Among other issues, the tragic events of 11 September 2001 showed that flame and smoke are not the only dangers faced by firefighters. Ironically, one of the greatest risks firemen face is from the very substance that was intended to make their job less necessary. The firefighters of New Haven, Connecticut did not receive anywhere near the exposure that first responders at the World Trade Center suffered over six years ago, but if you are familiar with the content of this website, you understand that Michael Bowker was absolutely correct when he stated that there is no such thing as a “safe level” of asbestos exposure. On 12 December 2007, the old Kresge Department Store in New Haven, Connecticut, was destroyed in a three-alarm fire that destroyed six other businesses and caused an estimated $10 million in damage and lost revenue.
Sixty local firefighters spent well over three hours containing the blaze. Of course, firefighters usually wear respirators and air canisters on the job. However, firefighting is very demanding work physically, and the air supply can run out very quickly under such exertion. Most of the firefighters sprayed the flames from the outside, wearing no respirators. Predictably (given the building’s age), asbestos has been discovered in the rubble, raising health concerns over exposure. NHFD Chief Michael Grant expressed guarded concern: “I don’t foresee it being a problem, but let’s make sure we take the necessary precautions… it’s not like the World Trade Center collapse, nothing of that magnitude, but it’s certainly something that you want to address, the concerns that the firefighters might have.”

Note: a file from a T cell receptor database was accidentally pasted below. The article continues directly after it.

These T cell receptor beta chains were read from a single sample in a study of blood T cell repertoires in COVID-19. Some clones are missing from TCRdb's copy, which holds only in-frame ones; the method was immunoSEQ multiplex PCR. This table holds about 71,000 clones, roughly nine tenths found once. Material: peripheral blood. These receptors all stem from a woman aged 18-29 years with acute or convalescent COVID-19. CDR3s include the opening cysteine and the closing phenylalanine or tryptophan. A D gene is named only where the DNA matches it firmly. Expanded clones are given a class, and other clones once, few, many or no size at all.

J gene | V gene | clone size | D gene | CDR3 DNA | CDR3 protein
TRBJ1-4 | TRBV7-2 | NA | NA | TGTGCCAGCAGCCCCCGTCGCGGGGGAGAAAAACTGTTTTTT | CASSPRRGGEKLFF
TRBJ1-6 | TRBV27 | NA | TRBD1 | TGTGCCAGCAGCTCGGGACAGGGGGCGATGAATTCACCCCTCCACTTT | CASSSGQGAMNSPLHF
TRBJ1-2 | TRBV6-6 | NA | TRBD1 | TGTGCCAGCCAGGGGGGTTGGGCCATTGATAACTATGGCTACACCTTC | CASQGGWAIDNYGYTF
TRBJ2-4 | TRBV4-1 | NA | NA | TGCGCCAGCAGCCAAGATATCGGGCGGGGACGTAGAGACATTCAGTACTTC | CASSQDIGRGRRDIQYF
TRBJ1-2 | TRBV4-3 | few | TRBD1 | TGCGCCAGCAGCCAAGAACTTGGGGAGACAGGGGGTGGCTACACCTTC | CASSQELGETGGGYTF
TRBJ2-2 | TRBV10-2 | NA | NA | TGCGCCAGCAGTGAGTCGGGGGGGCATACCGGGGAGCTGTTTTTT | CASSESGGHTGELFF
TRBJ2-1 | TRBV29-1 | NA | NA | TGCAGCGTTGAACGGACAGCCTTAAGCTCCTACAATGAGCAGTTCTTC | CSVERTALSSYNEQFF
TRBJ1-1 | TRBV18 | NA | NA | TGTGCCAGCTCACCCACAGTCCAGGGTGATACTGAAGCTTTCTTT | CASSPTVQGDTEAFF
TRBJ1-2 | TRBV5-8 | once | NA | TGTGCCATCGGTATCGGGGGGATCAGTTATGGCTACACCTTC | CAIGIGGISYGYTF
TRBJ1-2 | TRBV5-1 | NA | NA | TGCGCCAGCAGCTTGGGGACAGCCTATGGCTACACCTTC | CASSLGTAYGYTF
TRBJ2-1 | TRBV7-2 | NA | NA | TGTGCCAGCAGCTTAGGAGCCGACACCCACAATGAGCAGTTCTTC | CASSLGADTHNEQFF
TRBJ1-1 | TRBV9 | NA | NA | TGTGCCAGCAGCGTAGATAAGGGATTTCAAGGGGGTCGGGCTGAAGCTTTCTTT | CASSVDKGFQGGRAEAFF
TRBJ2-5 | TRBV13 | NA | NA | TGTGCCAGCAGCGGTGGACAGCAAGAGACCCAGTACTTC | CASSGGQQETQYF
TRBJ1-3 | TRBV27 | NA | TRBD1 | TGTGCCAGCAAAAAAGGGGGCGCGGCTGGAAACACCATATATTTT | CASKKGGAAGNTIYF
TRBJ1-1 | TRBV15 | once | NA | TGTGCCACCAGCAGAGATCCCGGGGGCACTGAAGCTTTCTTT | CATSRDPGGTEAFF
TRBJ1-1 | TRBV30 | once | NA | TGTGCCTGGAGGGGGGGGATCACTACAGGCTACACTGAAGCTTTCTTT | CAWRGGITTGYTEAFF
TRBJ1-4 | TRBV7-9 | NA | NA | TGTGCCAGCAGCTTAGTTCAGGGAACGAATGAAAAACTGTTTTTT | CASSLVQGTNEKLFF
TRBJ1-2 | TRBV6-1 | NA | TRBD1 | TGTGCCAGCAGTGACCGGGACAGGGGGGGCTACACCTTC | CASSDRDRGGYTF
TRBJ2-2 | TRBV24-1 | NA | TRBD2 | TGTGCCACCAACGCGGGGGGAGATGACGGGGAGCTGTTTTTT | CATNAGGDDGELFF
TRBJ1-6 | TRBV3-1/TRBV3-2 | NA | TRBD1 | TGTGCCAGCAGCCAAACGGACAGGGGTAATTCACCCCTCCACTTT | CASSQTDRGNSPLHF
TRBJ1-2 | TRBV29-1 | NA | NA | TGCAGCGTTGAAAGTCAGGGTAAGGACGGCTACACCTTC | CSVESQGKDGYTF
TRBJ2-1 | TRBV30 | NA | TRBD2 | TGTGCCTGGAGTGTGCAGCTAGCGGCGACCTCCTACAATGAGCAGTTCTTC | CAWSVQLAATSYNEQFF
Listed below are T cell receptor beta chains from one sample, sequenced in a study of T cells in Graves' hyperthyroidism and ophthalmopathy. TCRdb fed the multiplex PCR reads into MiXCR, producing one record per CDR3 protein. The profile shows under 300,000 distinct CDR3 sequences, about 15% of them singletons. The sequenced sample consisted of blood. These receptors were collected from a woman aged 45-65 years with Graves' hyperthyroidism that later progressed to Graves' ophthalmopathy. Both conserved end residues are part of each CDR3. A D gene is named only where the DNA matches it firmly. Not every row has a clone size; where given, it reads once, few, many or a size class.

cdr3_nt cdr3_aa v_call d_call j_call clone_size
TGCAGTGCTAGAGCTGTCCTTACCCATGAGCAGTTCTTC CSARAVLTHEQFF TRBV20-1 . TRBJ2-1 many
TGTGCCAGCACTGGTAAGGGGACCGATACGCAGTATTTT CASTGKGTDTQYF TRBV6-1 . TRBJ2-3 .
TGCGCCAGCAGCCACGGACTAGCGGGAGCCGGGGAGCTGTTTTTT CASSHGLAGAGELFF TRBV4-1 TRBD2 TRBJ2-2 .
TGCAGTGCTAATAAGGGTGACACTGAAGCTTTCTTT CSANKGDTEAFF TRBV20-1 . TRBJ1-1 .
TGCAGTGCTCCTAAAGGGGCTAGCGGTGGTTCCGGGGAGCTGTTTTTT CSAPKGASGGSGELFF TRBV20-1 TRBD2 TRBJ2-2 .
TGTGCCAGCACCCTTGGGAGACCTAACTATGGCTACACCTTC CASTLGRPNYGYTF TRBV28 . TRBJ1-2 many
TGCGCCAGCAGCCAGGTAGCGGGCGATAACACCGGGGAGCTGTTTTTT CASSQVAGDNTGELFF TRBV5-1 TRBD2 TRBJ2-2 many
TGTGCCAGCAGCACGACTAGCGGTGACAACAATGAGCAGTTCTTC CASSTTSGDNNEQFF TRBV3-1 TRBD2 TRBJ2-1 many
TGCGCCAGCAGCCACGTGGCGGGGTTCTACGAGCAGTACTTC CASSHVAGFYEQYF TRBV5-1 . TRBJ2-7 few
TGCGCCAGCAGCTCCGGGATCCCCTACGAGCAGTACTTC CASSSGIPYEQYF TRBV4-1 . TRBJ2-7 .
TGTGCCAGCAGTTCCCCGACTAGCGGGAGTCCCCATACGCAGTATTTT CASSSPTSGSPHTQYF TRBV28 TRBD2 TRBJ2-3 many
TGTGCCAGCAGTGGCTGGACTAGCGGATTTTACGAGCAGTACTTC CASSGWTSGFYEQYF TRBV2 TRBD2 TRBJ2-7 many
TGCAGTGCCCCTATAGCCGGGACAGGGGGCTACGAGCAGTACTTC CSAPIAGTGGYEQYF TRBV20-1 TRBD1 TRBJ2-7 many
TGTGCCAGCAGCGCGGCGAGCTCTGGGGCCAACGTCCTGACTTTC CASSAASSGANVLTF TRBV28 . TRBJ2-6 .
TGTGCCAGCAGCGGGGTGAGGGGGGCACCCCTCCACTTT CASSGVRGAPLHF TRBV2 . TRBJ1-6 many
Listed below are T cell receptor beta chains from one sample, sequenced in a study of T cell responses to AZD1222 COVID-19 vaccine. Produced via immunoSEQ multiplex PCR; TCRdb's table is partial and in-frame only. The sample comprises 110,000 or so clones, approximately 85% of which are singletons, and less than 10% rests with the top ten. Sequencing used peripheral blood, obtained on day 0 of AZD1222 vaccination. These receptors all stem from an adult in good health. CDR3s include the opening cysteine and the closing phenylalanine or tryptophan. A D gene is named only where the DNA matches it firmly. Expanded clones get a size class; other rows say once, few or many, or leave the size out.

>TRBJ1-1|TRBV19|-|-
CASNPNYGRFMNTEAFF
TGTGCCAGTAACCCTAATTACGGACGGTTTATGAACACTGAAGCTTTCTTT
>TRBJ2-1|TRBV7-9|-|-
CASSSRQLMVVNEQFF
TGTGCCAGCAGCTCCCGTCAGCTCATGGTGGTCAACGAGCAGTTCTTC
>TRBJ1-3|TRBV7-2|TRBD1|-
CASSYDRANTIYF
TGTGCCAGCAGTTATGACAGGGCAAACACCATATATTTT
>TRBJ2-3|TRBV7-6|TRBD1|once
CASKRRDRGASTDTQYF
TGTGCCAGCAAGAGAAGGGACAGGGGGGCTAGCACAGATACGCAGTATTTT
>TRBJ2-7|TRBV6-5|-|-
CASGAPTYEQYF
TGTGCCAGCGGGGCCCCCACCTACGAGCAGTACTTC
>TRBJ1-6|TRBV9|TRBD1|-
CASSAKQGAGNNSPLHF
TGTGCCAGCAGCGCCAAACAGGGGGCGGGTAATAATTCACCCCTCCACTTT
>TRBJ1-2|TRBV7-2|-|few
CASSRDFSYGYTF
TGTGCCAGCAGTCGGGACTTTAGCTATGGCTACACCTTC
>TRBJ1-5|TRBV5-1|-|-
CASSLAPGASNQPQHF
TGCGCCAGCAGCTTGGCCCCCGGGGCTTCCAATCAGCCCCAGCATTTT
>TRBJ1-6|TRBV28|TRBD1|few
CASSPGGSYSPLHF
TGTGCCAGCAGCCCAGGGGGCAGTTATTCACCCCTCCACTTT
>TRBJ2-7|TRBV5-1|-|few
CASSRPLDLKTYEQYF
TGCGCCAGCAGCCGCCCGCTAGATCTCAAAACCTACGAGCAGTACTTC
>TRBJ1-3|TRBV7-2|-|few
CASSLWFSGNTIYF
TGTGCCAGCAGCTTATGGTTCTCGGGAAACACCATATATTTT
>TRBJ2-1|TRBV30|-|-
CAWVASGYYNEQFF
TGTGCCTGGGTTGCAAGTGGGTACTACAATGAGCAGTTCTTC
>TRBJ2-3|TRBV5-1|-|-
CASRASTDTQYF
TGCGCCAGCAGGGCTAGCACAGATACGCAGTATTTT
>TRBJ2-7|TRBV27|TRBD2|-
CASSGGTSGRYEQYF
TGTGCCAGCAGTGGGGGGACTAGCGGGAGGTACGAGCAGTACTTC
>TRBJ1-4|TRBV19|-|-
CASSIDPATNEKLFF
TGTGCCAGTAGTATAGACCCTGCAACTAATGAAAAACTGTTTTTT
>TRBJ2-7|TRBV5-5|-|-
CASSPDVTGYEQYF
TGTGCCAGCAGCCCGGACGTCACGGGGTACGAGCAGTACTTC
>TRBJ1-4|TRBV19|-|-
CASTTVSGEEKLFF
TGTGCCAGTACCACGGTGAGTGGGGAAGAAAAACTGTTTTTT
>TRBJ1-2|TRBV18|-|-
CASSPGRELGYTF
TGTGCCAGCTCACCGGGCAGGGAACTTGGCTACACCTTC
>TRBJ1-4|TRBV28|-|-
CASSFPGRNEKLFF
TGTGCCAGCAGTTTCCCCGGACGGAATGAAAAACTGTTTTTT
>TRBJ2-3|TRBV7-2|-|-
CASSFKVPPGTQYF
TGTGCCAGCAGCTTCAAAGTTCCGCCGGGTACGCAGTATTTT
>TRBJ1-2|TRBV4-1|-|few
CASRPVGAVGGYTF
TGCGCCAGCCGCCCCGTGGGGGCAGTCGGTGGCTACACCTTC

Patrick Egan and James Kottage, who are officials with the local firefighters’ union, are more concerned about asbestos that might have been present in the smoke as the fire was burning and how long the firefighters were exposed. Kottage pointed out that there were “some guys who were at the fire for 10, 14 hours,” and that current air quality tests say nothing about how much asbestos the men were exposed to at the time the fire was burning. To date, several claims for asbestos exposure have been filed. The firefighters’ union may file a “blanket claim” for those who may develop an asbestos disease in the future.